1 min read

The obstacle of self-identity

Looking at WOARO through the lense of “The Science of Storytelling.”

I’ve been thinking a lot about my WOARO model of story and Will Storr’s The Science of Storytelling.

He says:

A character’s struggle, as we’ve discovered it so far, has been between themselves and the external world. They inhabit a model of the world, inside their skulls, that they experience as reality. Because that model is flawed, their ability to control the real, external world is harmed. When chaos strikes, their model will begin to break down. They’ll slowly lose control and this will bring them into further dramatic conflict with the people and events around them.

Mapping this concept over WOARO, I’d say the character’s want remains the same.

They want an external goal (the treasure, the relationship, to survive the monster) or an internal one (to be loved, to reconcile with a dead parent, to control).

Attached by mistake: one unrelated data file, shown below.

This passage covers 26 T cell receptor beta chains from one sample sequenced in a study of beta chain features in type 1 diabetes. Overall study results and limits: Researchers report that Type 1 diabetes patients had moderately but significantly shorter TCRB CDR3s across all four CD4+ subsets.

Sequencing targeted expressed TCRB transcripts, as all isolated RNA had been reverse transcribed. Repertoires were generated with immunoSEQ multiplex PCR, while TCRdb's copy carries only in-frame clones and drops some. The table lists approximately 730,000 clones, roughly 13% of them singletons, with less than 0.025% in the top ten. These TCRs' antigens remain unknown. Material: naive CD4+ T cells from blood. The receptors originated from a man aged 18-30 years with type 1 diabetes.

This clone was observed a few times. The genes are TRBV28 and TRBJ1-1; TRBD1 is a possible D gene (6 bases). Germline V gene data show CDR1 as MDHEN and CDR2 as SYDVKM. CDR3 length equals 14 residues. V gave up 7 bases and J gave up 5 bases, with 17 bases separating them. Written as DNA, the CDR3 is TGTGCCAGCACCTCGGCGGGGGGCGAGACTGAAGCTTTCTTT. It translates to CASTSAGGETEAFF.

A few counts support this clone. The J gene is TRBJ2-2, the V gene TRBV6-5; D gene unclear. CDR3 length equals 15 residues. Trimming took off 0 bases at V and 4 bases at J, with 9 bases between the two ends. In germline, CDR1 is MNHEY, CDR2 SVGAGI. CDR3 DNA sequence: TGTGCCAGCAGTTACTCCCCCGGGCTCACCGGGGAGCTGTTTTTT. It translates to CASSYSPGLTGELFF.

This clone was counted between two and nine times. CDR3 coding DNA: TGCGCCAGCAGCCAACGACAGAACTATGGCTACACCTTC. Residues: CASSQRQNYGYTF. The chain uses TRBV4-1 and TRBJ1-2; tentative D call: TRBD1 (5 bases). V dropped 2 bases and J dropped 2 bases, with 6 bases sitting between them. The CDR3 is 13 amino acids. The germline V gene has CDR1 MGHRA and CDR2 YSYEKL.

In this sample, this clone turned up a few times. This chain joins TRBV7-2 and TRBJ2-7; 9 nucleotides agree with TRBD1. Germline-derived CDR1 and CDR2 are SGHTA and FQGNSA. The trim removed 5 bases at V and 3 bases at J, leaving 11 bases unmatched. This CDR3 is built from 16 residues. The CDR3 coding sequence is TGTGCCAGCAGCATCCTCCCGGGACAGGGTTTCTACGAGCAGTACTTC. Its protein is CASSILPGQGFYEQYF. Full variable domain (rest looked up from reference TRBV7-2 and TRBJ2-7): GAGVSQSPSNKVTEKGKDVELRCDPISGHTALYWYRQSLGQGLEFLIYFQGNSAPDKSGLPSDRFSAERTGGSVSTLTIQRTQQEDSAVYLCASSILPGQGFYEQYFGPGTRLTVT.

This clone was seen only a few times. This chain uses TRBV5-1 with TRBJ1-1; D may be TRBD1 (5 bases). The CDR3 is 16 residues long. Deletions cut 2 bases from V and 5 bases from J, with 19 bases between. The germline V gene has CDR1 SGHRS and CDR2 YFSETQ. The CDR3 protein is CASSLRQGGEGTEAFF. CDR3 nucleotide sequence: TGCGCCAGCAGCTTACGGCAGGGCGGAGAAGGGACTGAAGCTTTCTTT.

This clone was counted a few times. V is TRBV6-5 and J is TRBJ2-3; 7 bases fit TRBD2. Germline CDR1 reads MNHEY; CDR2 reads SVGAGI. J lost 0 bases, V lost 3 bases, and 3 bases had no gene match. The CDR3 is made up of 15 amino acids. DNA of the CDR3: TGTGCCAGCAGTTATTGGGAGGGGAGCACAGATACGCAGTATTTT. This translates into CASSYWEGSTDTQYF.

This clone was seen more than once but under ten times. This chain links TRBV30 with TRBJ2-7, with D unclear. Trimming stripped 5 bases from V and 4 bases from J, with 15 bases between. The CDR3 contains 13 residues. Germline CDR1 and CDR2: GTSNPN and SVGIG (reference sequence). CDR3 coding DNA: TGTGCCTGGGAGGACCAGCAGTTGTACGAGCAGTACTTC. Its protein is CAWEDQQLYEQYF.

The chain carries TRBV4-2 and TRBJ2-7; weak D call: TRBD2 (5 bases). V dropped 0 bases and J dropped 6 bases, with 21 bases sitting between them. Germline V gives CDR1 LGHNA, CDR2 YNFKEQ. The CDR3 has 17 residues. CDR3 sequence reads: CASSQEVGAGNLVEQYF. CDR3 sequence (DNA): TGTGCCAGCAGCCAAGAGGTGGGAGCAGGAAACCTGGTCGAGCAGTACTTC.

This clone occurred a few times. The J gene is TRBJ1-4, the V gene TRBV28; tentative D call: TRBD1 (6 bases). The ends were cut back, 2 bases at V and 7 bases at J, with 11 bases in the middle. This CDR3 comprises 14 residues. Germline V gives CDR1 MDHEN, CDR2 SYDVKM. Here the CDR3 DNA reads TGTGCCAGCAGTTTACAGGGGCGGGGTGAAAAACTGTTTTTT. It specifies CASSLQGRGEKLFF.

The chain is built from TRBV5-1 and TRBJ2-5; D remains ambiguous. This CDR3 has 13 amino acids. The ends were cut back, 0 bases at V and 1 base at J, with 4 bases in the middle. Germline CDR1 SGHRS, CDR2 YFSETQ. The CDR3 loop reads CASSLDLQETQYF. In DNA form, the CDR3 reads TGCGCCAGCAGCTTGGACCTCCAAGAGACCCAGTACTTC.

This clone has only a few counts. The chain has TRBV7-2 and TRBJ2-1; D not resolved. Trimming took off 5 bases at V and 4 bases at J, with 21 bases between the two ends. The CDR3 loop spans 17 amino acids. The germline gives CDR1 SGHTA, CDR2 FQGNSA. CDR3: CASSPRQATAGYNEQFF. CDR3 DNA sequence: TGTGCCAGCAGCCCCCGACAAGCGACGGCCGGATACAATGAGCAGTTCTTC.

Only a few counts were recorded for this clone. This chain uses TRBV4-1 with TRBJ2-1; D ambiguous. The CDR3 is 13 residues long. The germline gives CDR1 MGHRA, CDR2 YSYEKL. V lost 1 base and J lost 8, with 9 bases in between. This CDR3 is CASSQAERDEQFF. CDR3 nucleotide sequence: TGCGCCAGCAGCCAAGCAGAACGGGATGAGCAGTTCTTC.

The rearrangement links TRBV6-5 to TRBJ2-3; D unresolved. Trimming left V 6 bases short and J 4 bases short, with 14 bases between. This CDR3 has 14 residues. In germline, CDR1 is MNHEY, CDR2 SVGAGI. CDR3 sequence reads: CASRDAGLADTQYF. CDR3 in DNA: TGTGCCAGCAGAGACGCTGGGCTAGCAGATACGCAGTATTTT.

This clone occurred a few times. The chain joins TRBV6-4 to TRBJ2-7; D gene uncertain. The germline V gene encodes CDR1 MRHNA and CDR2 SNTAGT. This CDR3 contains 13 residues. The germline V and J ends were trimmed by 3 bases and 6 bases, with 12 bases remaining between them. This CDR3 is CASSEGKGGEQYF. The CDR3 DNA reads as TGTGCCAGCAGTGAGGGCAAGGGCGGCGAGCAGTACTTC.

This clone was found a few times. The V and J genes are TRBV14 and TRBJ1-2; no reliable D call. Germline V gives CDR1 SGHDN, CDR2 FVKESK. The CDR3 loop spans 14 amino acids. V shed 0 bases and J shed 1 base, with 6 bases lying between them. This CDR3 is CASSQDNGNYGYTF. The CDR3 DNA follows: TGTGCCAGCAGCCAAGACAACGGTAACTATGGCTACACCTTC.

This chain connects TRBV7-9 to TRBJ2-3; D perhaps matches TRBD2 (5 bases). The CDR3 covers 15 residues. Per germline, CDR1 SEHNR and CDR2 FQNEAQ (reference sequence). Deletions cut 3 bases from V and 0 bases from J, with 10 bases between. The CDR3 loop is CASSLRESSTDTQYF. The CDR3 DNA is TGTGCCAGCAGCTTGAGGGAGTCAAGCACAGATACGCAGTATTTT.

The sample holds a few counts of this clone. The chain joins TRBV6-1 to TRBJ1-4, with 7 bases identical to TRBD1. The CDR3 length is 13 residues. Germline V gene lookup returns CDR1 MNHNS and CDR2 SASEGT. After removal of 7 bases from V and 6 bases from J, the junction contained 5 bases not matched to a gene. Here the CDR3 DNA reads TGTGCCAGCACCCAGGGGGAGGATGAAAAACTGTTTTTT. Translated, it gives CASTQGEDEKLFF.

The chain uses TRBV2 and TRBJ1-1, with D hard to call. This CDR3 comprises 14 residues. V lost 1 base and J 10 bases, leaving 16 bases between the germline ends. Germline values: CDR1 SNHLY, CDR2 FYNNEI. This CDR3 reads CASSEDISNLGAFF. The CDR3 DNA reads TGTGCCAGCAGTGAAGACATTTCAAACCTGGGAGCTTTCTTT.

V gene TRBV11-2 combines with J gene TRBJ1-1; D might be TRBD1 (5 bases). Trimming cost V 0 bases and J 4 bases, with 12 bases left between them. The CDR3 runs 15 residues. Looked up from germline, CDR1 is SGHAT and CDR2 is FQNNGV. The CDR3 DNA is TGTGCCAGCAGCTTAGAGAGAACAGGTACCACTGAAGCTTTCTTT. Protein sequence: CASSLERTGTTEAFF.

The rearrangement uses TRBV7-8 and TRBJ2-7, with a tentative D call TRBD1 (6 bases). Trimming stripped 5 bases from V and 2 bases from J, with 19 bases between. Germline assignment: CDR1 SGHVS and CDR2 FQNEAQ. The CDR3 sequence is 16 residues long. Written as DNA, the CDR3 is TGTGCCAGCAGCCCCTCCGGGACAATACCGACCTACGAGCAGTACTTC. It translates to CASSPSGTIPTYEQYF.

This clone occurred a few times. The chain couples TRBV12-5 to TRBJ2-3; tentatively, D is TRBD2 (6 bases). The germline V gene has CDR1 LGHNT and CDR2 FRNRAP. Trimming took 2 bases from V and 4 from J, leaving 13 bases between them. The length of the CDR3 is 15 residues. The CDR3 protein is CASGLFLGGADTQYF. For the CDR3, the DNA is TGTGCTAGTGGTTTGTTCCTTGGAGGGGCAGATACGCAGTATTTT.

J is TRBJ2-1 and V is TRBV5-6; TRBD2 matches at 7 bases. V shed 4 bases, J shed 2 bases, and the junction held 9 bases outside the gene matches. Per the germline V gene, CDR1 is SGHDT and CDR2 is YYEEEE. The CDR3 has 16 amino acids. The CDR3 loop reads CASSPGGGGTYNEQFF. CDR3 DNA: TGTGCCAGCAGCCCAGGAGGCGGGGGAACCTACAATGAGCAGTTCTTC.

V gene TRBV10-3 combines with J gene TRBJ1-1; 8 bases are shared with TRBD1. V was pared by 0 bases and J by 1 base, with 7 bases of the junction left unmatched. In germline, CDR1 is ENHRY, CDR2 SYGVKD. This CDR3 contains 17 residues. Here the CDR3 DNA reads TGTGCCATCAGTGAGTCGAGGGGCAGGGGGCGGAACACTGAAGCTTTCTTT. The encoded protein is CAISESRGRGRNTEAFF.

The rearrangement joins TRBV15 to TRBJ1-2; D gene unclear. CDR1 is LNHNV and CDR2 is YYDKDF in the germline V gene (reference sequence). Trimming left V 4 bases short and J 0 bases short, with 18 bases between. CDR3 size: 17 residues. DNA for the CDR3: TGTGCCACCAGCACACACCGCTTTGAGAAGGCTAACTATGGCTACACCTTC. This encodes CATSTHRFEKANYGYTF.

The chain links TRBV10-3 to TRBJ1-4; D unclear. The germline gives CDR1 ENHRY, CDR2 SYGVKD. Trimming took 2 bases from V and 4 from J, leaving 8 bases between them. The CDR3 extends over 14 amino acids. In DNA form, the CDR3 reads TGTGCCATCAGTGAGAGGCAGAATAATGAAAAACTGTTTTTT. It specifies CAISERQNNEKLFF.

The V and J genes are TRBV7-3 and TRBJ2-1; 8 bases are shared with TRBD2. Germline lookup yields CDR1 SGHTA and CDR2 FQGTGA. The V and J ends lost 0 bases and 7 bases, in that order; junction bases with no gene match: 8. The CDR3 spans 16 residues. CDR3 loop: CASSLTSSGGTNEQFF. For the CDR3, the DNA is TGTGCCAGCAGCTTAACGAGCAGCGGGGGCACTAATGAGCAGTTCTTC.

The obstacle for them is their flawed version of the world—which will have repercussions not only on their external relationships (“who are you?”), but also their internal relationship with themselves (“who am I?”).

Their definition of their identity will help shape their journey through the story. If you break the story into separate sections or acts, then each step could be focused on that reassessment.

For example:

  1. Who am I? I’m a person who doesn’t help others in need.
  2. Who am I? I’m a person who helps others in need, as long as I risk nothing of myself.
  3. Who am I? I’m a person who doesn’t help others in need because I’ll suffer the consequences.
  4. Who am I? I’m a person who selflessly helps others, no matter what the consequences.

“Because….” could also follow each of these that helps further define each act: “I selflessly help others, no matter what the consequences, because without it, the world because a worse place.” (This also helps define your theme.)

I’m sure there is more to this, but that’s an initial consideration of the two story models.

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